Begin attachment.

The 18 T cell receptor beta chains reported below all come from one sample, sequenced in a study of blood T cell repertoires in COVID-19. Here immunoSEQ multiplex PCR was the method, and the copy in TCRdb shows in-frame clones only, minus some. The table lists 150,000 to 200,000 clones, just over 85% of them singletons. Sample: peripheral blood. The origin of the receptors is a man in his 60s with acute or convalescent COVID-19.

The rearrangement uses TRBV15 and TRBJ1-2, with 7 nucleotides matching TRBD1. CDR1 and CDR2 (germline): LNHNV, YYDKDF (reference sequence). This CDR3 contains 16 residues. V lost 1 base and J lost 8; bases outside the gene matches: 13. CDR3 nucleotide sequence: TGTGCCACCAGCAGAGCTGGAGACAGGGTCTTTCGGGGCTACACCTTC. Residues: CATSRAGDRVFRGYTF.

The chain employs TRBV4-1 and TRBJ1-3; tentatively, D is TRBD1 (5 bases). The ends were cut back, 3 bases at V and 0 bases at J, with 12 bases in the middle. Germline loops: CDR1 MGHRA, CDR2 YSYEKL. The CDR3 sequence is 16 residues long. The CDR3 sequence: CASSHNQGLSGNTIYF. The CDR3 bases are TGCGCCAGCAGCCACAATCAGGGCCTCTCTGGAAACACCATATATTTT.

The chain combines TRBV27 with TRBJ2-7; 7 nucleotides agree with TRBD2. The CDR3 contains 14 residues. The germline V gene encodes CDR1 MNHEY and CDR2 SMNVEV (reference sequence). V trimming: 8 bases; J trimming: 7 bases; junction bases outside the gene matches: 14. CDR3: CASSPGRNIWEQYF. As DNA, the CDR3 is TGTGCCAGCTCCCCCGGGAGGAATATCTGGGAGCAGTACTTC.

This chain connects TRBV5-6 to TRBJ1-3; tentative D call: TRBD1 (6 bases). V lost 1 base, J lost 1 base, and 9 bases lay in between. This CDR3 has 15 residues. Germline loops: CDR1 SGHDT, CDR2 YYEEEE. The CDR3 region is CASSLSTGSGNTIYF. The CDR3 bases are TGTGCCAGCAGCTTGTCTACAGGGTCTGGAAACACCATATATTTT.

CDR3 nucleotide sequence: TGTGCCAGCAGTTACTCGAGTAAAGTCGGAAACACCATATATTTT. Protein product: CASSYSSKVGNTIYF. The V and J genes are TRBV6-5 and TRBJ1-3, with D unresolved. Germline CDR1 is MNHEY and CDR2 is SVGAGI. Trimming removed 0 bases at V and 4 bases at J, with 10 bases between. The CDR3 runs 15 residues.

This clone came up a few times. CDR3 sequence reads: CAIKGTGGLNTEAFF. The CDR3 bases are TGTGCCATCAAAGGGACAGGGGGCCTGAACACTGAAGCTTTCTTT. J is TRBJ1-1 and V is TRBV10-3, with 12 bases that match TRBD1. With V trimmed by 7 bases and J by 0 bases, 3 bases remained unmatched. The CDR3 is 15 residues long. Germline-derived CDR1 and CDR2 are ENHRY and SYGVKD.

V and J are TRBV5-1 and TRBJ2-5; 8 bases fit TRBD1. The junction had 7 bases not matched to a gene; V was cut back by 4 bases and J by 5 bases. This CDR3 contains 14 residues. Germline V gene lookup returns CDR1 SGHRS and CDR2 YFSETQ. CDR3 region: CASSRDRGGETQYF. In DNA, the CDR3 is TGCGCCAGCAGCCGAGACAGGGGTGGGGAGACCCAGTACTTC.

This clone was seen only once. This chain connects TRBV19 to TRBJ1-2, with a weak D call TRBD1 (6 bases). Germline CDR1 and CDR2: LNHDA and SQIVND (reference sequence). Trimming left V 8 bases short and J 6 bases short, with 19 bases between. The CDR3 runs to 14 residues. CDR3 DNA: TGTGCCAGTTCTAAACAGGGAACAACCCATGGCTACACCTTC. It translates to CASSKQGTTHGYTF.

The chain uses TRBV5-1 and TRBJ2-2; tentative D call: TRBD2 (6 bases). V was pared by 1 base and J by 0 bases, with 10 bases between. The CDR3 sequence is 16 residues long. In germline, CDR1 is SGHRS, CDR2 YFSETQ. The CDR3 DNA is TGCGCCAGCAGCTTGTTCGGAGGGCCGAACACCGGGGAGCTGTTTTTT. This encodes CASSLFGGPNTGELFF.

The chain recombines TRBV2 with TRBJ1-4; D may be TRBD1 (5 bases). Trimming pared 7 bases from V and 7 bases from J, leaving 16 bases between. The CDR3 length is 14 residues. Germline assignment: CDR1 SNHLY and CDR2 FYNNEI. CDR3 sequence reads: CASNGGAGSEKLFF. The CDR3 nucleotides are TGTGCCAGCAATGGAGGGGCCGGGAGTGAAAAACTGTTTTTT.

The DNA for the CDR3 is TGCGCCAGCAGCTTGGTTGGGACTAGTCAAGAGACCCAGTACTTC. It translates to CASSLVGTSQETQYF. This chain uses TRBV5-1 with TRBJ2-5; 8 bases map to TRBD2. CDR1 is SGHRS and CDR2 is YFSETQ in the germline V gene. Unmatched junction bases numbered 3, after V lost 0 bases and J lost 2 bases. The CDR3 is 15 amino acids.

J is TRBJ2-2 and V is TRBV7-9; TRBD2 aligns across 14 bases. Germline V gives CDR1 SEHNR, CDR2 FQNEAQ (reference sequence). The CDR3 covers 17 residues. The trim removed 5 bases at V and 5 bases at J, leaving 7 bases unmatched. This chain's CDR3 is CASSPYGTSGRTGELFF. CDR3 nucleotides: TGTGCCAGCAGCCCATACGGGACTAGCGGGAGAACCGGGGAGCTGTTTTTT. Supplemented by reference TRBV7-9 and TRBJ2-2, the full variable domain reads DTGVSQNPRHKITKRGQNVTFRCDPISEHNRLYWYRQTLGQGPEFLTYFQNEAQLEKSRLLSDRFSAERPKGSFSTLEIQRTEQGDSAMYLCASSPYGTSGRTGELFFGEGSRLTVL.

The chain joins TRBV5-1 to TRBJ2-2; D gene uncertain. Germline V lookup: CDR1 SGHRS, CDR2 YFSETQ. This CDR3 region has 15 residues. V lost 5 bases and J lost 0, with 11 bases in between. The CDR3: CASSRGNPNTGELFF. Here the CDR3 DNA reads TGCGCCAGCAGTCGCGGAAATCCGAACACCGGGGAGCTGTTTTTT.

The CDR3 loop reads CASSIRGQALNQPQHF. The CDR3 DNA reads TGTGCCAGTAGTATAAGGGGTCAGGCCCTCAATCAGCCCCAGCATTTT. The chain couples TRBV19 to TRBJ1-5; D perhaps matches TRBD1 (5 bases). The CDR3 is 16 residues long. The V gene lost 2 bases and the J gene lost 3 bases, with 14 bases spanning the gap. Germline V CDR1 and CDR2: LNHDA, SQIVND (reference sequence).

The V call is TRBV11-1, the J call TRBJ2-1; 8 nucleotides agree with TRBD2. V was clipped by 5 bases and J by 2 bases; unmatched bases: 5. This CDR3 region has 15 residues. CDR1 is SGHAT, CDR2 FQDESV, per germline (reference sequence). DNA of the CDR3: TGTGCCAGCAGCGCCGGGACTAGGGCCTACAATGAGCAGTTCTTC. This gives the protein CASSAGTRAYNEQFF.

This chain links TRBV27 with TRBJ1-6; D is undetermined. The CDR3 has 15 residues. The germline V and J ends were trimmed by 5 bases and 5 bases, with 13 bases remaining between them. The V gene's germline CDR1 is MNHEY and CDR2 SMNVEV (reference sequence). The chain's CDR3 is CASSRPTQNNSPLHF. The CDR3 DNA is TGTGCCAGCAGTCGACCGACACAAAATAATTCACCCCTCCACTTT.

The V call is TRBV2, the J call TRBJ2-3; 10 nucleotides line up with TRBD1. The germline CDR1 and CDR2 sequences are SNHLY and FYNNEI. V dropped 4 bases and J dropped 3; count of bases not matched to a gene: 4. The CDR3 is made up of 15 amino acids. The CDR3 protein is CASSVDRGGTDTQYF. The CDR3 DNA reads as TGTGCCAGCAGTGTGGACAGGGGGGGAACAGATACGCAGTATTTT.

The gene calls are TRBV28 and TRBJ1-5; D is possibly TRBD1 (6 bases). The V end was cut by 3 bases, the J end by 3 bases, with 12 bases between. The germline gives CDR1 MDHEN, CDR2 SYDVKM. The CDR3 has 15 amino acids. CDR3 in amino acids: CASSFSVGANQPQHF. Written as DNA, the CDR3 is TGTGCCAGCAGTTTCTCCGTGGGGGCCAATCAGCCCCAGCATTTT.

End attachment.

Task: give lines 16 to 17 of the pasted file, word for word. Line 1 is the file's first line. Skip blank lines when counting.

The V call is TRBV11-1, the J call TRBJ2-1; 8 nucleotides agree with TRBD2. V was clipped by 5 bases and J by 2 bases; unmatched bases: 5. This CDR3 region has 15 residues. CDR1 is SGHAT, CDR2 FQDESV, per germline (reference sequence). DNA of the CDR3: TGTGCCAGCAGCGCCGGGACTAGGGCCTACAATGAGCAGTTCTTC. This gives the protein CASSAGTRAYNEQFF.

This chain links TRBV27 with TRBJ1-6; D is undetermined. The CDR3 has 15 residues. The germline V and J ends were trimmed by 5 bases and 5 bases, with 13 bases remaining between them. The V gene's germline CDR1 is MNHEY and CDR2 SMNVEV (reference sequence). The chain's CDR3 is CASSRPTQNNSPLHF. The CDR3 DNA is TGTGCCAGCAGTCGACCGACACAAAATAATTCACCCCTCCACTTT.